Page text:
CFC-11

268

45

A

Sirai./iv

CF2CI2

CFC-12

533

100

A

Strat./iv

CFjCICFCIJ

CFC-113

84

85

A

Sirat./iv

CF2CICF2C1

CFC-114

15

300

A

Strat./iv

CC14

Carbon

102

35

A

Stral./iv

tetrachloride

CHjCCl,

Methyl

69

4.8

A

Trop. OH

chloroform

CH3C!

Methyl chloride

500

1.5

N(0),BB

Trop. OH

CF2HC1

HCFC-22

132

11.9

A

Trop. OH

CHjBr

Methyl bromide

9-10

0.8

N(0)A,BB

Trop. OH

cf3Br

H-1301

2.5

65

A

Strat.fiv

cf4

Pe rfl uorom eth ane

80

50.000

A

Mcso./iv

sf6

Sulfur

4.2

3200

A

Meso.

hexafluoride

electrons

cf,chci2

HCFC-123

1.4

A

Trop. OH

cfjchfci

HCFC-I24

5.9

A

Trop. OH

CH3CFC12

HCFC-!4ib

10

9.3

A

Trop. OH

ch3cf2ci

HCFC-142b

11

19

A

Trop. OH

cf3cf2chci2

HCFC-225ca

2.5

A

Trop. OH

CC1F2CF2CHC1F HCFC-225cb

6.6

A

Trop, OH

chci3

Chloroform

0,55

A,N(0)

Trop, OH

ch2ci2

Methylene chloride

0.41

A

Trop. OH

CF,CF2C]

CFC-115

7

1700

A

Strat. O('D)

c2c14

Tetrac h lor oethene

0.4

A

Trop. OH

"A — anthropogenic; N(O) = natural (oceanic); BB = biomass burning.

''Sir/.'V = photolysis in stratosphere; Trop. OH = hydroxy! radical reaction in troposphere; Meso, electrons = mesosphere electron impact; Strat. Oi'D) = reactions in stratosphere with excited atomic oxygen. Sources: IPCC (2001) and Singh (1995).

"A — anthropogenic; N(O) = natural (oceanic); BB = biomass burning.

''Sir/.'V = photolysis in stratosphere; Trop. OH = hydroxy! radical reaction in troposphere; Meso, electrons = mesosphere electron impact; Strat. Oi'D) = reactions in stratosphere with excited atomic oxygen. Sources: IPCC (2001) and Singh (1995).

Chlorofluorocarbons The term hydrochlorafluorocarbons is the collective name given to a series of chemicals with varying number of carbon, hydrogen, chlorine, and fluorine atoms. The somewhat arcane system of numbering these compounds was proposed by the American Society of Heating and Refrigeration Engineers in 1957. For the simpler hydrochlorofluorocarbons, the numbering system may be summarized as follows:

1, The first digit on the right is the number of fluorine (F) atoms in the compound,

2, The second digit from the right is one more than the number of hydrogen (H) atoms in the compound.

3, The third digit from the right, plus one. is the number of carbon (C) atoms in the compound. When this digit is zero (i.e., only one carbon atom in the compound), it is omitted from the number.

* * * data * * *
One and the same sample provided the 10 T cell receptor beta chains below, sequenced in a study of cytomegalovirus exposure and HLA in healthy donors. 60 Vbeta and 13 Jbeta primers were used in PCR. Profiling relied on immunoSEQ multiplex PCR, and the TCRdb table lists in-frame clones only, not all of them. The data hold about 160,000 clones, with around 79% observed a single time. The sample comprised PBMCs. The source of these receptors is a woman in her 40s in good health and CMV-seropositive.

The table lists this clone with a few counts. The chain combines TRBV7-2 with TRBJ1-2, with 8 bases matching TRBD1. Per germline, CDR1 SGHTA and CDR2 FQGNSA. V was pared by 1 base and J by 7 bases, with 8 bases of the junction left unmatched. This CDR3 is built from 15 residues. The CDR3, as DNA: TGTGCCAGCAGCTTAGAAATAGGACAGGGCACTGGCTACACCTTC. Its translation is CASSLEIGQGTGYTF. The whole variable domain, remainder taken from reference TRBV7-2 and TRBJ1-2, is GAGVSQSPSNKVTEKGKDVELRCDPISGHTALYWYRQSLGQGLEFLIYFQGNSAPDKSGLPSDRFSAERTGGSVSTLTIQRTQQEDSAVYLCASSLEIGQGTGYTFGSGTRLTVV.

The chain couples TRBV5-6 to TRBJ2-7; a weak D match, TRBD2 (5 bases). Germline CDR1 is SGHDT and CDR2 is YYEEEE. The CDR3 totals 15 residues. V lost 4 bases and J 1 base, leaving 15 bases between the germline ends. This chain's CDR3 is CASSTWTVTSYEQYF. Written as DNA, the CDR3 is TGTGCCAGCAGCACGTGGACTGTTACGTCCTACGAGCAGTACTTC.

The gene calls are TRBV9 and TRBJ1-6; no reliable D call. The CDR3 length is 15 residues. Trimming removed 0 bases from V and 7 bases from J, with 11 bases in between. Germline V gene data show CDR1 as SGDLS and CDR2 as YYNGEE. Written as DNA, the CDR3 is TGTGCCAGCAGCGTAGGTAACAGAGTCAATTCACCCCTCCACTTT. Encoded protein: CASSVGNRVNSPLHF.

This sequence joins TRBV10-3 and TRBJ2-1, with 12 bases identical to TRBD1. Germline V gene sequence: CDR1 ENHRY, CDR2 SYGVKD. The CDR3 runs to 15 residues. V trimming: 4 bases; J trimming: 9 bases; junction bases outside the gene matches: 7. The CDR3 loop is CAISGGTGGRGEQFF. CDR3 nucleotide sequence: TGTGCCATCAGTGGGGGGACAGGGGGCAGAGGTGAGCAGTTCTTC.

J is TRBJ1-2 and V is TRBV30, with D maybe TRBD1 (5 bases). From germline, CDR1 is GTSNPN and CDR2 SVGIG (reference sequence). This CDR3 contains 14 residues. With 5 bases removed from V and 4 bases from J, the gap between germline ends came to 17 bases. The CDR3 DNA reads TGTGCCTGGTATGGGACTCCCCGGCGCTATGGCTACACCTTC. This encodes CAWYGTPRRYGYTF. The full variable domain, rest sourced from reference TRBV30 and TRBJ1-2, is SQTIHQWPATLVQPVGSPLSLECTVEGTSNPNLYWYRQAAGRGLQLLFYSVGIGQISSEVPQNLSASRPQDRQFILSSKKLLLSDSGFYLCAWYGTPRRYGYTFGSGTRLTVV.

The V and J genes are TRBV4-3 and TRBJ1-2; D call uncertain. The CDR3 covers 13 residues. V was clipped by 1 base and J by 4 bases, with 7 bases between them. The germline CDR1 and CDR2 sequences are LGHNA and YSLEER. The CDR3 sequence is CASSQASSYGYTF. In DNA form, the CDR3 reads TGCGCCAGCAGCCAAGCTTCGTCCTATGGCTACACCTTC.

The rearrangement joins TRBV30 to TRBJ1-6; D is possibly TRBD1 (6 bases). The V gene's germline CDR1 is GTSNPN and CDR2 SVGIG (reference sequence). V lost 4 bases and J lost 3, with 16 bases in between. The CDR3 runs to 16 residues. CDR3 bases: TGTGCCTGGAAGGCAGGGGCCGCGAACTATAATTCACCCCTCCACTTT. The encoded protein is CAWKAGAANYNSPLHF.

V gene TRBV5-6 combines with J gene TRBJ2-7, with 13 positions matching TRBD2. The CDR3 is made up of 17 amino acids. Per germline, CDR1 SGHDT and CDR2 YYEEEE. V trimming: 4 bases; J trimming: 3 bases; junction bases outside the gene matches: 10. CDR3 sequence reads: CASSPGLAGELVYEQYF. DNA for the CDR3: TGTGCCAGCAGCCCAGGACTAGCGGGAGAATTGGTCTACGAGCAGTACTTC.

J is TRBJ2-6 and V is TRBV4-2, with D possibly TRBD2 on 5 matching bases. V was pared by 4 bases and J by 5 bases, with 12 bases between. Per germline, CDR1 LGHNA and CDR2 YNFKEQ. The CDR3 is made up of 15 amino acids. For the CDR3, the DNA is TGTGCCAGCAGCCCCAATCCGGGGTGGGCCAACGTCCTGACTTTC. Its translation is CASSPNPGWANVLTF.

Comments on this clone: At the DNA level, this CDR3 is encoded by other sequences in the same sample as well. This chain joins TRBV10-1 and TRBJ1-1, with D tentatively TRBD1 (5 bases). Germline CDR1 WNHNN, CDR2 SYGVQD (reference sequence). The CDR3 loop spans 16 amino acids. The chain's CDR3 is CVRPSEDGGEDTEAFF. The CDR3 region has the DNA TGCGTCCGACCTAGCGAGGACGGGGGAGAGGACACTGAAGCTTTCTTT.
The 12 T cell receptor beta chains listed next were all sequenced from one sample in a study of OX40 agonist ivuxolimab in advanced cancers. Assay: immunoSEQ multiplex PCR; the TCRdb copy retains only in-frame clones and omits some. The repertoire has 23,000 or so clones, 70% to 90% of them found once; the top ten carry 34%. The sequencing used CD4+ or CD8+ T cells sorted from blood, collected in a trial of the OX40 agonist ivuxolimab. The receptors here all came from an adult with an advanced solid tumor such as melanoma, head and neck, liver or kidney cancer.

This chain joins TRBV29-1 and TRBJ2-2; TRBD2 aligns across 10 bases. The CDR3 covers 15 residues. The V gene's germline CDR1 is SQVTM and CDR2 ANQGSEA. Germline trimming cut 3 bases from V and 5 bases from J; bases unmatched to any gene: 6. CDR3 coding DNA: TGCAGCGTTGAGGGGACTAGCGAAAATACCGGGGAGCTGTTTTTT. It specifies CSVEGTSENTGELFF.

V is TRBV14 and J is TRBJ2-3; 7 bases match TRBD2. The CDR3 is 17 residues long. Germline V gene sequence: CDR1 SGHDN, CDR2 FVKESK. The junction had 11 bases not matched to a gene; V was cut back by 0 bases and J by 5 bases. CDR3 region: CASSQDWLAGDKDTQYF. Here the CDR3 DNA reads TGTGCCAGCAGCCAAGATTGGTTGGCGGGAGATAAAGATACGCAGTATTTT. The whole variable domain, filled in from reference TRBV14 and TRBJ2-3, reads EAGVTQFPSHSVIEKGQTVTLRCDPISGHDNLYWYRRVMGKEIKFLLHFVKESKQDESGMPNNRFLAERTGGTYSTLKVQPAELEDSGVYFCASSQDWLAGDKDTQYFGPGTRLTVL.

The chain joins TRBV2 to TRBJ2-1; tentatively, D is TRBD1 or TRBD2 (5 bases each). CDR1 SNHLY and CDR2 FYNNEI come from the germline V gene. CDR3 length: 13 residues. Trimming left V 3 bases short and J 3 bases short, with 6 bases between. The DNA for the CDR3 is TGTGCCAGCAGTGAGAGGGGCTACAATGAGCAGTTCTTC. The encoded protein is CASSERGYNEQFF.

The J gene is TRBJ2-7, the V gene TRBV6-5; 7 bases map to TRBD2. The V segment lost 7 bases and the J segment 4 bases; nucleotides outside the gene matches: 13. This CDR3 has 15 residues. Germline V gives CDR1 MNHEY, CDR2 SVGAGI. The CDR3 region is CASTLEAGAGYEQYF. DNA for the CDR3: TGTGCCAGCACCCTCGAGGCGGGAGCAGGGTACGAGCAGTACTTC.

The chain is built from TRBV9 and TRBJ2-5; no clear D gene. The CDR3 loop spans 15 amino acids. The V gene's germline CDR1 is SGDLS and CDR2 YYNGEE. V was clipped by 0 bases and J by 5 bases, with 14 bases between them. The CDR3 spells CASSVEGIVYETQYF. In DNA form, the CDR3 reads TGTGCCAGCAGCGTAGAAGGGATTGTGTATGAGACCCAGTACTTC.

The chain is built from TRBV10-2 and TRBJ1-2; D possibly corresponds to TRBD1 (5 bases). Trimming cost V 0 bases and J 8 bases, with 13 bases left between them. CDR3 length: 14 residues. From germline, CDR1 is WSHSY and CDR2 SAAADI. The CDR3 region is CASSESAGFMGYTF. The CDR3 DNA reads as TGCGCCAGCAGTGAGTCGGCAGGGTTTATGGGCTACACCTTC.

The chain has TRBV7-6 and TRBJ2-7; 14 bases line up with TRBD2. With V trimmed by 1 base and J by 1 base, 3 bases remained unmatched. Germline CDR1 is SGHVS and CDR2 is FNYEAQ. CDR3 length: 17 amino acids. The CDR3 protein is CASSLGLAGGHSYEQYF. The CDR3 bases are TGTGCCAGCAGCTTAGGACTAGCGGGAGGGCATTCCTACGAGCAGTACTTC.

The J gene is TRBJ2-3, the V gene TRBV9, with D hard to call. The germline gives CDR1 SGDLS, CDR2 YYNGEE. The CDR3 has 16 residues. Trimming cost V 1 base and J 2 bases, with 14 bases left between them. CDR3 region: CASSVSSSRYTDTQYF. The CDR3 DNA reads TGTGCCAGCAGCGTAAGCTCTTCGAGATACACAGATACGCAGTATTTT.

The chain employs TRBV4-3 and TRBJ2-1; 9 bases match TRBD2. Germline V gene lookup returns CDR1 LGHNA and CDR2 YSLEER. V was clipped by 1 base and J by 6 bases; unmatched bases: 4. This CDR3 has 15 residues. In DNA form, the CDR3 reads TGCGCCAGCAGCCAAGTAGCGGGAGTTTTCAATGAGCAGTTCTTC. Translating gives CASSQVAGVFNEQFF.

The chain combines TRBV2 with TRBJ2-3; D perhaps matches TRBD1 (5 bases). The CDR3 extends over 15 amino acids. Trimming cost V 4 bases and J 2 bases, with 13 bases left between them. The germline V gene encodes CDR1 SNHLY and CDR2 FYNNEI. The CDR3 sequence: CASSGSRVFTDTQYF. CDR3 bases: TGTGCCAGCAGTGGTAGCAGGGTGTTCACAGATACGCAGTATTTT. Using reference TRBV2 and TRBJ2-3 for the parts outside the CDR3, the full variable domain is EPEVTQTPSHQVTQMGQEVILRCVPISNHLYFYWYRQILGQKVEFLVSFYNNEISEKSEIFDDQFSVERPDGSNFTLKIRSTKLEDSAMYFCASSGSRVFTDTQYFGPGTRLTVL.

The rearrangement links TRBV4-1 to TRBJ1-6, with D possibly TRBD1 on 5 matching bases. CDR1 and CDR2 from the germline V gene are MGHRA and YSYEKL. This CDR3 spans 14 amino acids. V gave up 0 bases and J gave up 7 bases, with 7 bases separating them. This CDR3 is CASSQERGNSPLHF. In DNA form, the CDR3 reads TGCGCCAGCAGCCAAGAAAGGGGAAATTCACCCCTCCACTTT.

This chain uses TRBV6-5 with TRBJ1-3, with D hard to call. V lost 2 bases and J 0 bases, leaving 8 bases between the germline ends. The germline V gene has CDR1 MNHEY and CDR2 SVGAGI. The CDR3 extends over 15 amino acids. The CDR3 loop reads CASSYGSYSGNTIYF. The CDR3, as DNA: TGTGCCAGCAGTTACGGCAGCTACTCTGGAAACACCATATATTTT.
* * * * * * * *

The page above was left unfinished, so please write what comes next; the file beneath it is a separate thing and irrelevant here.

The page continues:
1950

1950

0.00

1950

1960

1970

1980

1990

FIGURE 2.5 Global mean CFC-l 1 <CFC13) and CFC-12 (CF2C12) tropospheric abundance from 1950 to 1998 based on smoothed measurements and emission models (IPCC 2001). The radiative forcing of each CFC is shown on the right axis (see Chapter 23).

1950

0.00

1960

1970

1980

1990

2000

FIGURE 2.5 Global mean CFC-l 1 <CFC13) and CFC-12 (CF2C12) tropospheric abundance from 1950 to 1998 based on smoothed measurements and emission models (IPCC 2001). The radiative forcing of each CFC is shown on the right axis (see Chapter 23).

4. The number of chlorine (CI) atoms in the compound is found by subtracting the sum of the fluorine and hydrogen atoms from the total number of atoms that can be connected to the carbon atoms.

CC12F2 C2C12F4 CHC1F2 CCIjF CFC-12 CFC1-114 CFC-22 CFC-l 1

2.5.1 Methyl Chloride (CH^Cl)

Methyl chloride supplies about 0.5 ppb of chlorine to the stratosphere. Prior to 1996, the atmospheric input of CH3C1 was assumed to be a result of biological processes in the ocean. Tropical terrestrial sources, biomass burning and tropical plants, are now believed to be important. The dominant sink of CHSC1 is reaction with the OH radical in the

1980

1990

1960 1970

1980

1990

-Jo.oo 2000

1960 1970

TABLE 2.16 Global Budget of Methyl Chloride (CH3C1)

Sources, Ggyr

Oceans

Biomass burning Tropical plants Fungi

Salt marshes

Wetlands

Coal combustion

Incineration

Industrial

Rice